Transport Secretary Grant Shapps has said that the government is considering legal changes to allow agency workers to provide cover for striking staff. The announcement is partly in response to planned rail strikes later this month, and also the likelihood of strikes in other sectors with largescale industrial action likely nationwide this summer.
The plan would require repealing Regulation 7 of the Conduct Regulations which prohibits employment businesses from providing agency workers to cover the duties normally performed by an employee of an organisation who is taking part in a strike or other industrial action.
The transport secretary said any change could involve secondary legislation, which can be signed off by ministers “very fast”. Even so, the suggested changes won’t happen for the first wave of strikes in just over a week, but if there are more, Grant Shapps hopes agency workers can cover the gaps.
Whilst the plan is intended to minimise the impact of industrial action it controversially erodes worker rights at a time when many feel they are not being listened to. In addition, the practical reality of supplying temporary staff to fill the gaps would put recruitment agencies and their workers in a difficult position. And of course there is no guarantee that sufficient numbers of appropriately skilled workers would be available to fill those gaps – we already have many employers struggling to recruit as it is.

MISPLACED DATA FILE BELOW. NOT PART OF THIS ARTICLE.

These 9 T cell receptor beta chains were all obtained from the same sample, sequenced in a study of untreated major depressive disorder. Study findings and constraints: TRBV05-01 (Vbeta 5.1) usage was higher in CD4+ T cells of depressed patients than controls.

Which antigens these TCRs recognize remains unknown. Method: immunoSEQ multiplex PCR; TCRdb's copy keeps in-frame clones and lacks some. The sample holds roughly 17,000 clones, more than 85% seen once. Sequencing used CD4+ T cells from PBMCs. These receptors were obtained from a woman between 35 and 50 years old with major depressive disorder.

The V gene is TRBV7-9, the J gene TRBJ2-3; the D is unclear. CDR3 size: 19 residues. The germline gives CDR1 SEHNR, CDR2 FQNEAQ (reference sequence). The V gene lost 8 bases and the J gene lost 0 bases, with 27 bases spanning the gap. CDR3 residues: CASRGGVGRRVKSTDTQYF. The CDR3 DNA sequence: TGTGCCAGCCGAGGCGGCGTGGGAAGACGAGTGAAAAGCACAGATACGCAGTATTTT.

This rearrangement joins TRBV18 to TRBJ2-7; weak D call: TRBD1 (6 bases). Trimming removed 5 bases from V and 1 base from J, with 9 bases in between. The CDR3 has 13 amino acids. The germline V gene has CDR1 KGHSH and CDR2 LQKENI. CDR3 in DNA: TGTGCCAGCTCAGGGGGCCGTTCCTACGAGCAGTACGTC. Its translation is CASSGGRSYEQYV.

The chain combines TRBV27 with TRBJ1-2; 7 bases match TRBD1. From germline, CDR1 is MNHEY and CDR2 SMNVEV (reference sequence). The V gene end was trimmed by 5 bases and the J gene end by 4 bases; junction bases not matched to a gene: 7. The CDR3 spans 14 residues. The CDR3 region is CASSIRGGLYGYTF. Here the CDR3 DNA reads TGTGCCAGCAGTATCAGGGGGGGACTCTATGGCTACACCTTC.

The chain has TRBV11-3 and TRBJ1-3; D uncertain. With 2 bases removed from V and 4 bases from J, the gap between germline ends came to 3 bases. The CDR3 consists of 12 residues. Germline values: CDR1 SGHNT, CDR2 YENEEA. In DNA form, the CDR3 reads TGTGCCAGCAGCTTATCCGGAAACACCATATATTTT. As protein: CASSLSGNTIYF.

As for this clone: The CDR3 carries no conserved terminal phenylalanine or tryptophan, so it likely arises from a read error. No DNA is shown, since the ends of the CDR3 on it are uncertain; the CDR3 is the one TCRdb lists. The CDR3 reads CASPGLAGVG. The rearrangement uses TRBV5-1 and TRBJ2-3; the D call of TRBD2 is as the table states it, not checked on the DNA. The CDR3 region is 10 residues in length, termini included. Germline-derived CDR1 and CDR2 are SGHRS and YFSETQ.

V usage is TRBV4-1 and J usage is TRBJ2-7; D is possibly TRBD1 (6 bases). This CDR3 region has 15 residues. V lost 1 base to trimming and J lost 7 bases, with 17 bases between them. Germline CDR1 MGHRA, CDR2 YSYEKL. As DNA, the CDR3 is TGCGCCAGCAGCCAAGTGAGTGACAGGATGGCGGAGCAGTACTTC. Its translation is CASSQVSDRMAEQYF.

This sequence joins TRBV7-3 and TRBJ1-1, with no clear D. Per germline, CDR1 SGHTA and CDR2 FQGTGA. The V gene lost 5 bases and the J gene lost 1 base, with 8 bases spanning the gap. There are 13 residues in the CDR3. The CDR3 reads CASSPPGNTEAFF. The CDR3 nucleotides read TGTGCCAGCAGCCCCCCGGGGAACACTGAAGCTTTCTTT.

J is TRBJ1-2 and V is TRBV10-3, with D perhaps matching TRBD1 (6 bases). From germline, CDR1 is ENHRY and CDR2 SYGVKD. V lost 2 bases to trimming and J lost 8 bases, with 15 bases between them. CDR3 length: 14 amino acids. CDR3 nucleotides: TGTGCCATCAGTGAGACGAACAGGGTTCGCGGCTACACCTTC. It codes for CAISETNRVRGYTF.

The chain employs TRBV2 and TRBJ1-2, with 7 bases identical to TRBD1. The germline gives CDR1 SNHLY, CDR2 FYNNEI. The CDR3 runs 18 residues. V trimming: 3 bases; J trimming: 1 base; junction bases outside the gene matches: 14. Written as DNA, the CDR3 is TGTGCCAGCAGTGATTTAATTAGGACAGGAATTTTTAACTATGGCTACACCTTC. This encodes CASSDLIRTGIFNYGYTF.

As a slight aside, from our perspective it is frustrating that the government will consider making fast-track legislative changes to deal with an issue in isolation, yet remains unable to bring in much-needed legislation that has already been promised! We have been told that the long-awaited Employment Bill is delayed due to a lack of legislative time, however are we simply being fobbed off?
Multiple industries have been hit with what union leaders say is a “perfect storm” of high inflation, a restricted labour market and the cost-of-living crisis. Discontent has left union leaders representing train drivers, airport workers, bus drivers, bin collectors, nurses, postal workers, civil servants and teachers among those who are threatening action.